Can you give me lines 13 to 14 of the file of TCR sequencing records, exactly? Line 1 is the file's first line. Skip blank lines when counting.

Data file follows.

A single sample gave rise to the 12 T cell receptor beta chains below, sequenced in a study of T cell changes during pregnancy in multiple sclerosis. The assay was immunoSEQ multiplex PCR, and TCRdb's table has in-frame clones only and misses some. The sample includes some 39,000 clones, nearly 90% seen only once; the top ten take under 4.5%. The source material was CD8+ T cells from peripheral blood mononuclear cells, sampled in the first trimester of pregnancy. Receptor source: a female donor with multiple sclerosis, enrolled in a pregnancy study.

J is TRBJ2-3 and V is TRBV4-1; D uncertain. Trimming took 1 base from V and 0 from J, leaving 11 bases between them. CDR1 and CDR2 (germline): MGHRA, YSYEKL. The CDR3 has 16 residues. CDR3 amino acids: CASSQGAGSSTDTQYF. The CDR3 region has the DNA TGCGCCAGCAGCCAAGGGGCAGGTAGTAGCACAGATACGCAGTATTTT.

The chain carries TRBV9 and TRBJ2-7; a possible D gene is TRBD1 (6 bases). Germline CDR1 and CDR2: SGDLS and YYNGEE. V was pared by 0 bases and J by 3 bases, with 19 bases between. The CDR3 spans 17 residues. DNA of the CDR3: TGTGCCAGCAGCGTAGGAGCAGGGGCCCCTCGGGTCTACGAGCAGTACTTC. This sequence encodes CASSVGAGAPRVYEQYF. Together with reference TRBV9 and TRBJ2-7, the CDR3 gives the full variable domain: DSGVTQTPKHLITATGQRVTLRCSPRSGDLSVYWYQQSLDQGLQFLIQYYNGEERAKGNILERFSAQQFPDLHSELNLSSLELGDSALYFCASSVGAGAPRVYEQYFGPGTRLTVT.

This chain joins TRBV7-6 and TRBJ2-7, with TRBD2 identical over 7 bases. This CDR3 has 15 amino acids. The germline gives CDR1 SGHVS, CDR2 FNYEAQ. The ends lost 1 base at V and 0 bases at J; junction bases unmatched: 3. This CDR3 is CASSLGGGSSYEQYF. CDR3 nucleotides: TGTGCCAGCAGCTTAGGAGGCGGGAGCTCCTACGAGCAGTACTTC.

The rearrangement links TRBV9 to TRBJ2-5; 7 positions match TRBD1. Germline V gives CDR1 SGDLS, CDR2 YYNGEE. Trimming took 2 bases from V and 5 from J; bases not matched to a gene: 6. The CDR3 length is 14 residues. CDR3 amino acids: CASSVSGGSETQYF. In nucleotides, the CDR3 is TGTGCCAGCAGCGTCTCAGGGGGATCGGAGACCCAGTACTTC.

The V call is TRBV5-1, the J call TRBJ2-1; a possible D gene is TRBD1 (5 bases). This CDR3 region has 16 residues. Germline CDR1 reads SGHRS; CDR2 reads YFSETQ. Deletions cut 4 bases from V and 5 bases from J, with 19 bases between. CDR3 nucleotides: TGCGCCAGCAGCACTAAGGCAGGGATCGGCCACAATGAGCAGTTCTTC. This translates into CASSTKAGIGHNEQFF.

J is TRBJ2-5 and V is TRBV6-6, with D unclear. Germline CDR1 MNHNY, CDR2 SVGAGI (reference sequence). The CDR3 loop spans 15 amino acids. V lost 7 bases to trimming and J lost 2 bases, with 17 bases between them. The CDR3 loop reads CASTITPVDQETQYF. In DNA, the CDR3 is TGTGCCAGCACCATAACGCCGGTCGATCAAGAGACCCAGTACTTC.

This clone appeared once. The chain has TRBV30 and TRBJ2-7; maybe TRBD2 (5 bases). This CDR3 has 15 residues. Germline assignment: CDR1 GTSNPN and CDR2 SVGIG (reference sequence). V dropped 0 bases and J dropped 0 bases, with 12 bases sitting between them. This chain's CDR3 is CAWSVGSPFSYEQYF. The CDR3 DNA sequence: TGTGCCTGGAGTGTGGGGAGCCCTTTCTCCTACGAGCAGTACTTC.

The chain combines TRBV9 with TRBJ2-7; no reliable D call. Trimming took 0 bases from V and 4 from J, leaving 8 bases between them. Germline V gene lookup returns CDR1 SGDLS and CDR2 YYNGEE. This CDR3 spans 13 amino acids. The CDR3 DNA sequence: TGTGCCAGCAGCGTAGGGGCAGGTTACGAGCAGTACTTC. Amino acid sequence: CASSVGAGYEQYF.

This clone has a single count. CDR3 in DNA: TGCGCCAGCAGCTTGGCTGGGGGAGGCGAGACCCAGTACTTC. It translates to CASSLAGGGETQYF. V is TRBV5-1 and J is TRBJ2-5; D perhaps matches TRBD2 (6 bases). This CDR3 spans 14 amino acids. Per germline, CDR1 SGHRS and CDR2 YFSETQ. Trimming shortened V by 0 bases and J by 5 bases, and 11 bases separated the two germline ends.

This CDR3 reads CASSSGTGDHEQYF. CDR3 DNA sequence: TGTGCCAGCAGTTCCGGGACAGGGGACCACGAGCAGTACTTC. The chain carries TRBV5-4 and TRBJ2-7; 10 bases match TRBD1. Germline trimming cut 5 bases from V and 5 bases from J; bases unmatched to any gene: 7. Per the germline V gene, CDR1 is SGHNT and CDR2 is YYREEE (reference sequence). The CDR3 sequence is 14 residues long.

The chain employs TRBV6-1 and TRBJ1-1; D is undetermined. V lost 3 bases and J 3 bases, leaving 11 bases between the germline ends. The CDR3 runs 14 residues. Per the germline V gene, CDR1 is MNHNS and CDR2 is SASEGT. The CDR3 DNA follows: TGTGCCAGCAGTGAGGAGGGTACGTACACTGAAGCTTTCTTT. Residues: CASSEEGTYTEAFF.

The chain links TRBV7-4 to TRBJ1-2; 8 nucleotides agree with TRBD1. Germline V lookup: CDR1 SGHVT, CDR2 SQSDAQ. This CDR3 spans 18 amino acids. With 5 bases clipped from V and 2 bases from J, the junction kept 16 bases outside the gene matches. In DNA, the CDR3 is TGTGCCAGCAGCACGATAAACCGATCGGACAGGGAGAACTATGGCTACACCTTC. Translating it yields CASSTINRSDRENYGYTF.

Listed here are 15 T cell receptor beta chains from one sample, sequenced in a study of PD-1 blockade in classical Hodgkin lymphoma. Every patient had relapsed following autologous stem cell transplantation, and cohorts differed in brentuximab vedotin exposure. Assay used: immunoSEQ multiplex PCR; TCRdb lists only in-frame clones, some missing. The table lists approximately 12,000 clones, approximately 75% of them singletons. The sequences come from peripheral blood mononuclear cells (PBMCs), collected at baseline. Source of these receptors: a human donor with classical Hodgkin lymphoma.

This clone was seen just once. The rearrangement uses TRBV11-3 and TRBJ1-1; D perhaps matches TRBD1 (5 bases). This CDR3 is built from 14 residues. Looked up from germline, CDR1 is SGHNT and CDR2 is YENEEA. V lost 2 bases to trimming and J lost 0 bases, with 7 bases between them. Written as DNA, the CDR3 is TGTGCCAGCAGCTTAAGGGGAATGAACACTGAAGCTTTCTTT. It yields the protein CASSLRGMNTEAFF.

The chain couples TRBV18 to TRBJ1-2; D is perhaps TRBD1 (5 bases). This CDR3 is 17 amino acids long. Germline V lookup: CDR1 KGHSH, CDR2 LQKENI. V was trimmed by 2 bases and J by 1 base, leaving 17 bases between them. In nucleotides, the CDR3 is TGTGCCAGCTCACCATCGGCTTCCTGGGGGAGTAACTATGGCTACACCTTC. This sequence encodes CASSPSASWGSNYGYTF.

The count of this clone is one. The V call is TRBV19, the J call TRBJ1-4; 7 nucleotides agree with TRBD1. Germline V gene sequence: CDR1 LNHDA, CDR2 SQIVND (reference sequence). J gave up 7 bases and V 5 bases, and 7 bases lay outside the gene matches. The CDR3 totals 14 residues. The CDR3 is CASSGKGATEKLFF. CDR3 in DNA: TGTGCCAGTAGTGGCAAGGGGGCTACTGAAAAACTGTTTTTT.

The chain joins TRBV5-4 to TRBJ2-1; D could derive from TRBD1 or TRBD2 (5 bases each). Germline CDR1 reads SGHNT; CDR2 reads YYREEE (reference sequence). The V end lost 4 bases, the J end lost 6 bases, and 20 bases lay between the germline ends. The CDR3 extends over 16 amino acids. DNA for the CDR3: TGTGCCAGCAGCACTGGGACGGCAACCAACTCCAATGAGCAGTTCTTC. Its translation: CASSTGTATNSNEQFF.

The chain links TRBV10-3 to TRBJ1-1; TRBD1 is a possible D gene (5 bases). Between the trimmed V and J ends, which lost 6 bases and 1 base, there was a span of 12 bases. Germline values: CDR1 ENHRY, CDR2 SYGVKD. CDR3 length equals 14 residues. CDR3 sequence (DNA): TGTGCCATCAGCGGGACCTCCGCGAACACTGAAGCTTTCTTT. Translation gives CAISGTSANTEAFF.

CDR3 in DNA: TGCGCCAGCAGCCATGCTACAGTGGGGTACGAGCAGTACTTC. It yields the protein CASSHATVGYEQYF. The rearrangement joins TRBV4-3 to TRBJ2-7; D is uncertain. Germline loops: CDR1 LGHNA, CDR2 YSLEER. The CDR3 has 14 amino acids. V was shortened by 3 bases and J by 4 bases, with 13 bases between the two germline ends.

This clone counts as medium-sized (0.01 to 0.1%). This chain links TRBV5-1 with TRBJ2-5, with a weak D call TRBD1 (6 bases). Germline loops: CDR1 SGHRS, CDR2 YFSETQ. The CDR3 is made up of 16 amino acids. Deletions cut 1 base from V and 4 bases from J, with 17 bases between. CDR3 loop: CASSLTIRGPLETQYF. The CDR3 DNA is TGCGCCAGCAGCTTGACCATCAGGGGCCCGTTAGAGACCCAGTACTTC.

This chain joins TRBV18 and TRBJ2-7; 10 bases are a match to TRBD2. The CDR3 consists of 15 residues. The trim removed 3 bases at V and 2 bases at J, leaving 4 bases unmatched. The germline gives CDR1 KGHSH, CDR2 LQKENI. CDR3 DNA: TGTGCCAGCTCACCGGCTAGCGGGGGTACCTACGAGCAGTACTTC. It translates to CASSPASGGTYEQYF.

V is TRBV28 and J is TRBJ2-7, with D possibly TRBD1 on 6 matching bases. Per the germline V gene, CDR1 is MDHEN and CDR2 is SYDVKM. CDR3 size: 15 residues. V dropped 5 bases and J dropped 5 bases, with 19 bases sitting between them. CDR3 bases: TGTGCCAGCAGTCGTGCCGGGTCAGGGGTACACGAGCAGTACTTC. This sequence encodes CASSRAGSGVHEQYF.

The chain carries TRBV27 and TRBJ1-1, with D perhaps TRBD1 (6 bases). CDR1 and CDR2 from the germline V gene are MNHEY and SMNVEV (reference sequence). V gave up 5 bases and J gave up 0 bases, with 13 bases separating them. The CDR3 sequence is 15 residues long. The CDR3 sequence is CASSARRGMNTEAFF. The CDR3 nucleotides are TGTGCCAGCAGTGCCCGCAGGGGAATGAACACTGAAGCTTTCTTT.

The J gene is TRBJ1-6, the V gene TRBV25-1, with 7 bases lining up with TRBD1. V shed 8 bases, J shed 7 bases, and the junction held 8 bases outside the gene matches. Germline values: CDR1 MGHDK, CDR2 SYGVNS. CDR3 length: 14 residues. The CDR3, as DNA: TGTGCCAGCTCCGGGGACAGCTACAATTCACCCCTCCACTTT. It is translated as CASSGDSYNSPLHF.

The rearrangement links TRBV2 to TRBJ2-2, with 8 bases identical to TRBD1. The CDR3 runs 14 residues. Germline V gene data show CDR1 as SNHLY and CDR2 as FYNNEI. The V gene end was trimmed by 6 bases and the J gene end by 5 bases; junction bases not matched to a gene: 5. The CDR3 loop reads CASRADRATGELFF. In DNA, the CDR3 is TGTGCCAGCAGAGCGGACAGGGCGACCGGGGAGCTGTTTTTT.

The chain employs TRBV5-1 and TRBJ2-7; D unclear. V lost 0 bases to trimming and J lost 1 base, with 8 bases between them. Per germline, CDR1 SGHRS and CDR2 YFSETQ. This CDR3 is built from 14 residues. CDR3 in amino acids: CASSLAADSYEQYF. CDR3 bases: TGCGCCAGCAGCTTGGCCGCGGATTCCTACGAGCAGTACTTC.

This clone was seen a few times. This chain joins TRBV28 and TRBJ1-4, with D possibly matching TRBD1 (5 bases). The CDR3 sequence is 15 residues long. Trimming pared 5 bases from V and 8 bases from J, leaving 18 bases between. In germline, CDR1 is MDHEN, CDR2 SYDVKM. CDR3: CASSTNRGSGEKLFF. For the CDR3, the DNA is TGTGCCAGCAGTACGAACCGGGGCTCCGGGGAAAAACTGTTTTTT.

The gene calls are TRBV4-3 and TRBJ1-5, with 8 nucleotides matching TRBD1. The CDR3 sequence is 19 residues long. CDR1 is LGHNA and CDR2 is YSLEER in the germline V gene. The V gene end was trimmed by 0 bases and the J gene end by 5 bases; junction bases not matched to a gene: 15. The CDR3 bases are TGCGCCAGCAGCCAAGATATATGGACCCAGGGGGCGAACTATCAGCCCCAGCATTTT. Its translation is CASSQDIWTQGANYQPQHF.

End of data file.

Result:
The chain links TRBV7-4 to TRBJ1-2; 8 nucleotides agree with TRBD1. Germline V lookup: CDR1 SGHVT, CDR2 SQSDAQ. This CDR3 spans 18 amino acids. With 5 bases clipped from V and 2 bases from J, the junction kept 16 bases outside the gene matches. In DNA, the CDR3 is TGTGCCAGCAGCACGATAAACCGATCGGACAGGGAGAACTATGGCTACACCTTC. Translating it yields CASSTINRSDRENYGYTF.

Listed here are 15 T cell receptor beta chains from one sample, sequenced in a study of PD-1 blockade in classical Hodgkin lymphoma. Every patient had relapsed following autologous stem cell transplantation, and cohorts differed in brentuximab vedotin exposure. Assay used: immunoSEQ multiplex PCR; TCRdb lists only in-frame clones, some missing. The table lists approximately 12,000 clones, approximately 75% of them singletons. The sequences come from peripheral blood mononuclear cells (PBMCs), collected at baseline. Source of these receptors: a human donor with classical Hodgkin lymphoma.